Last year I wrote an article entitled Orunmila’s Machine: The Meta-Mechanics and Reduplication of the Ancient African Internet. Therein I stated that the Ifa divination system is a reference point for the “Information Superhighway” that we use on our laptops, desktops, and smart phones. Today, a friend showed me a video that added to what I had shared over a year ago.
The lecture below features Ethno-mathematician Ron Eglash, who is the author of African Fractals: Modern Computing and Indigenous Design. According to Eglash’s bio “the book examines the fractal patterns underpinning architecture, art, and design in many parts of Africa. By looking at aerial-view photos—and then following up with detailed research on the ground—Eglash discovered that many African villages are purposely laid out to form perfect fractals, with self-similar shapes repeated in the rooms of the house, and the house itself, and the clusters of houses in the village, in mathematically predictable patterns.”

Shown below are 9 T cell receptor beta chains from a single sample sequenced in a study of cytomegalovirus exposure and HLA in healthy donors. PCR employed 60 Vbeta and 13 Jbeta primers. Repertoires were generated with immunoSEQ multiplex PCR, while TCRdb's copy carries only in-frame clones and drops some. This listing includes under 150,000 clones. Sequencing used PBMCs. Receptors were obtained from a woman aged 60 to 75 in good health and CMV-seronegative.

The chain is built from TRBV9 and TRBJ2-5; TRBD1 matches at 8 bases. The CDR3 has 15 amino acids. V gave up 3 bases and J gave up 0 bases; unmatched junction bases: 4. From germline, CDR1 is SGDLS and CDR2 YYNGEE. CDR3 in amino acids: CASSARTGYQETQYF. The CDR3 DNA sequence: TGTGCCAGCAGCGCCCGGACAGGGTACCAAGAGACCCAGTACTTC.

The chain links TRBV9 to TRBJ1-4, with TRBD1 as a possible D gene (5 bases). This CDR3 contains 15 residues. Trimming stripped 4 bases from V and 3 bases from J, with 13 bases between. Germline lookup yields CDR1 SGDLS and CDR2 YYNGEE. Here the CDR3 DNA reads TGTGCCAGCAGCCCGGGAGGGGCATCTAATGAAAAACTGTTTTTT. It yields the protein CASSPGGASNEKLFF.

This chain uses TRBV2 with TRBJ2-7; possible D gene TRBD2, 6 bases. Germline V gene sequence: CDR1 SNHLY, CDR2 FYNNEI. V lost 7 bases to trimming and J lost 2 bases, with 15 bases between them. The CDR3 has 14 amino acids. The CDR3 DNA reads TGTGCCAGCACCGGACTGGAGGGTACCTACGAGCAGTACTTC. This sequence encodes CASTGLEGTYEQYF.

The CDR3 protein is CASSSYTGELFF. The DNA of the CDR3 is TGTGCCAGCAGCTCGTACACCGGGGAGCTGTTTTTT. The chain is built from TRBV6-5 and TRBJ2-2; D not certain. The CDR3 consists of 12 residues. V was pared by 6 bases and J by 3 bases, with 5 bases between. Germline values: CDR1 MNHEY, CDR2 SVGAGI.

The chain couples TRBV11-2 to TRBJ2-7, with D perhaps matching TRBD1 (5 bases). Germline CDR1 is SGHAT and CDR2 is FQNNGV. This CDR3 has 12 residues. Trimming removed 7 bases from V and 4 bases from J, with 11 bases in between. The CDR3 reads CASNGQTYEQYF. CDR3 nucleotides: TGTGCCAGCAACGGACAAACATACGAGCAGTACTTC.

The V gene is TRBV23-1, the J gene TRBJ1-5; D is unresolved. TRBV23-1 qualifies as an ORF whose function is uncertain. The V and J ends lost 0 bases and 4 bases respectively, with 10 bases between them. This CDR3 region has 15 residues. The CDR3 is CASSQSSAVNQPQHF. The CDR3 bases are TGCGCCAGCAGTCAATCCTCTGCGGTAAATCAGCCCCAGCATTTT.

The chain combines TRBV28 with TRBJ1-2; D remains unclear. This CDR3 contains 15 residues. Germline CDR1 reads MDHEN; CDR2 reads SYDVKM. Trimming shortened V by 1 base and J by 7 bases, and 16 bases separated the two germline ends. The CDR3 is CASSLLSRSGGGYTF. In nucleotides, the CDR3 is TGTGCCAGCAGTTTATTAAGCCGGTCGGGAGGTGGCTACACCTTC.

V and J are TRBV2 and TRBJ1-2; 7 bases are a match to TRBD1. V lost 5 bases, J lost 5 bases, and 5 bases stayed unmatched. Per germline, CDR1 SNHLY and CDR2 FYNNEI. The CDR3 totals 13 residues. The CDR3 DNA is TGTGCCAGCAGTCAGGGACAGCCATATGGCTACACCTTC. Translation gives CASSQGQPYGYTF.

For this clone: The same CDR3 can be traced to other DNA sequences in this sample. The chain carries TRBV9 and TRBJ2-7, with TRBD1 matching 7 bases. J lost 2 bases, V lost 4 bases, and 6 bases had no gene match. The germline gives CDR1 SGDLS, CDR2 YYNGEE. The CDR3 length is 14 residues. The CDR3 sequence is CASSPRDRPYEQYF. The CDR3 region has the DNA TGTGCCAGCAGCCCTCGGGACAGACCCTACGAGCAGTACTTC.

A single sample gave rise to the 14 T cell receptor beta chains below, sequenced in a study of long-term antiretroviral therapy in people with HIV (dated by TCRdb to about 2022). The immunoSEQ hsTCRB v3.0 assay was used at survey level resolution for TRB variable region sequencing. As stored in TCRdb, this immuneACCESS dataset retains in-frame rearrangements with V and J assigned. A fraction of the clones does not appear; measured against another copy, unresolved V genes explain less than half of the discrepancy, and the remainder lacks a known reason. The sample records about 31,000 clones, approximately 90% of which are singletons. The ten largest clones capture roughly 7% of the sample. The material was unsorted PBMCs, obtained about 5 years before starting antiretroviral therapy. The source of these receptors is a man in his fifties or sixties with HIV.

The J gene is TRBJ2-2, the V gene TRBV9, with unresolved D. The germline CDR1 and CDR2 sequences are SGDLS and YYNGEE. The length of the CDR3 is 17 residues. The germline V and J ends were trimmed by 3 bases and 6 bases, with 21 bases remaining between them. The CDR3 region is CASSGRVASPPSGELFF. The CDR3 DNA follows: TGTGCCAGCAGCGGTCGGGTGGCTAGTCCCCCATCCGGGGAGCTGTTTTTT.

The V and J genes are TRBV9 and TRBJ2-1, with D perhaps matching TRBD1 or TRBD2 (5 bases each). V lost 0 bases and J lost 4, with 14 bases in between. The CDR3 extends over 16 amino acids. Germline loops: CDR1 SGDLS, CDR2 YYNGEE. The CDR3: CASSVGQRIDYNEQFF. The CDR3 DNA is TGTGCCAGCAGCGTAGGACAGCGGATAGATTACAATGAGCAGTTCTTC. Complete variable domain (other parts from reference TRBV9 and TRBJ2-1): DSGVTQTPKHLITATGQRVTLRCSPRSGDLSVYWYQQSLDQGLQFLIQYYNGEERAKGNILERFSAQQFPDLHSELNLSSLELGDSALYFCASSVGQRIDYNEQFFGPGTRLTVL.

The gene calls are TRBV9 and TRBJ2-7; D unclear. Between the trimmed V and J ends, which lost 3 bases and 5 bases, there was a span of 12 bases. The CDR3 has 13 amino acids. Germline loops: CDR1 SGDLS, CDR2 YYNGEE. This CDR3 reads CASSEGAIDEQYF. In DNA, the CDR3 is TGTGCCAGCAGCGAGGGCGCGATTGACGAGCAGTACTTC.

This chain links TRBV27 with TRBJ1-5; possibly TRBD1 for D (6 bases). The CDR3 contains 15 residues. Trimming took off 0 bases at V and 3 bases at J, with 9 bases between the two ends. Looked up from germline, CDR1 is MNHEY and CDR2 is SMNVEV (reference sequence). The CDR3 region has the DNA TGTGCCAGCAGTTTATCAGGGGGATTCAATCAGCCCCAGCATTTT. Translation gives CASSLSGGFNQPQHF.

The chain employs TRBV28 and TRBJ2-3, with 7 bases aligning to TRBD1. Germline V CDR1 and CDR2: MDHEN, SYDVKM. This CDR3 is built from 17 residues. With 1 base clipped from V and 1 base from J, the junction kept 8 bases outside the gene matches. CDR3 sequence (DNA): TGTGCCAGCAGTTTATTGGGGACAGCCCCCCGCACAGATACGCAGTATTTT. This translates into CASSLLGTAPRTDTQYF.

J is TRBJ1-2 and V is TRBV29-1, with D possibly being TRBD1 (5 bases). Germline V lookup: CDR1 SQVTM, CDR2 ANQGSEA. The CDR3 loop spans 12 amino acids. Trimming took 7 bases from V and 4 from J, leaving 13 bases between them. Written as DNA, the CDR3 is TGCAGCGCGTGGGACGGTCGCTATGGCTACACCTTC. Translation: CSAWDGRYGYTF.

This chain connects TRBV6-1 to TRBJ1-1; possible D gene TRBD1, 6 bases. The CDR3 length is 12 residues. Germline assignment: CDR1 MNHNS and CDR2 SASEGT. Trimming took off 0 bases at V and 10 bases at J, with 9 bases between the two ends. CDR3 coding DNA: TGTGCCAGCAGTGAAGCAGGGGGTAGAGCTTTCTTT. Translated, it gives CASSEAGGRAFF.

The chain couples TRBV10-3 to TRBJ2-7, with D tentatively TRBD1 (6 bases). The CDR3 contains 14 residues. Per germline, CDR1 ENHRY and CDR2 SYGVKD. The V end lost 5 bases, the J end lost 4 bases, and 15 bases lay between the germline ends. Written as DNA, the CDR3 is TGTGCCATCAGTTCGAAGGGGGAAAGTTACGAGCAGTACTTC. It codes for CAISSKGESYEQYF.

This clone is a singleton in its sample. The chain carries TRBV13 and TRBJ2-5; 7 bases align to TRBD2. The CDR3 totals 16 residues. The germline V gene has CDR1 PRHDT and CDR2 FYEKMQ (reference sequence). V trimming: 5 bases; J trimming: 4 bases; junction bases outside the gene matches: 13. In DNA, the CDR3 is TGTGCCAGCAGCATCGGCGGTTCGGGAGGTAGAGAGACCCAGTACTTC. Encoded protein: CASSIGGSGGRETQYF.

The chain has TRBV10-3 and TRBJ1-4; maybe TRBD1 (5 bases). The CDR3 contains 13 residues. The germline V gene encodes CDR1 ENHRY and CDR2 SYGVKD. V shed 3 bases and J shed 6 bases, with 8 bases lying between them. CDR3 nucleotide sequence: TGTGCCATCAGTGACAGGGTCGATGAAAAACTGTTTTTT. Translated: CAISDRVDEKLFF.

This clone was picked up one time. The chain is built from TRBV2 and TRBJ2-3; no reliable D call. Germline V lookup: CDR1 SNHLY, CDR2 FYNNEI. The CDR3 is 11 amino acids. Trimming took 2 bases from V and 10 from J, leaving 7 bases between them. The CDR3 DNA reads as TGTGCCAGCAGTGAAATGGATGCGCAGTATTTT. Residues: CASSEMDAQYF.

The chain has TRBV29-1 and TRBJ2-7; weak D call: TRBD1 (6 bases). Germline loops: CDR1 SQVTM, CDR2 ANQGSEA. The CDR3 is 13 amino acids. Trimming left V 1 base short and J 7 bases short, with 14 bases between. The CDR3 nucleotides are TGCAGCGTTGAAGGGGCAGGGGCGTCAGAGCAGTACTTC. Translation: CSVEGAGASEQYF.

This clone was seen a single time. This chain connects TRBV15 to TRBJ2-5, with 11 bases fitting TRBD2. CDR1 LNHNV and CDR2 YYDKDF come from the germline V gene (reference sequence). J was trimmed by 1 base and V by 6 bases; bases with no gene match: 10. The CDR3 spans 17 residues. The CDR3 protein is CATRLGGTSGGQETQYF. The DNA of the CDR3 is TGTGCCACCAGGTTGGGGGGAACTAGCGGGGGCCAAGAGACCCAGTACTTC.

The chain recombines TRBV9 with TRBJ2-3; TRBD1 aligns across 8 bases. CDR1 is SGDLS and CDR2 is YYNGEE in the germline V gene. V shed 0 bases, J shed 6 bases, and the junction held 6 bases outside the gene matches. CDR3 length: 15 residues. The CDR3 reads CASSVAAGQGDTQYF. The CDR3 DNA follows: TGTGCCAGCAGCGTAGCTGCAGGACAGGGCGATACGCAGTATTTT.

Is this a fractal design too?
As Eglash puts it: “When Europeans first came to Africa, they considered the architecture very disorganized and thus primitive. It never occurred to them that the Africans might have been using a form of mathematics that they hadn’t even discovered yet.” I’m sure someone reading this has a great talent that they’re not sharing because someone told them that it is useless and of no intrinsic value. Perhaps this will inspire you to reconsider what you have to offer the world.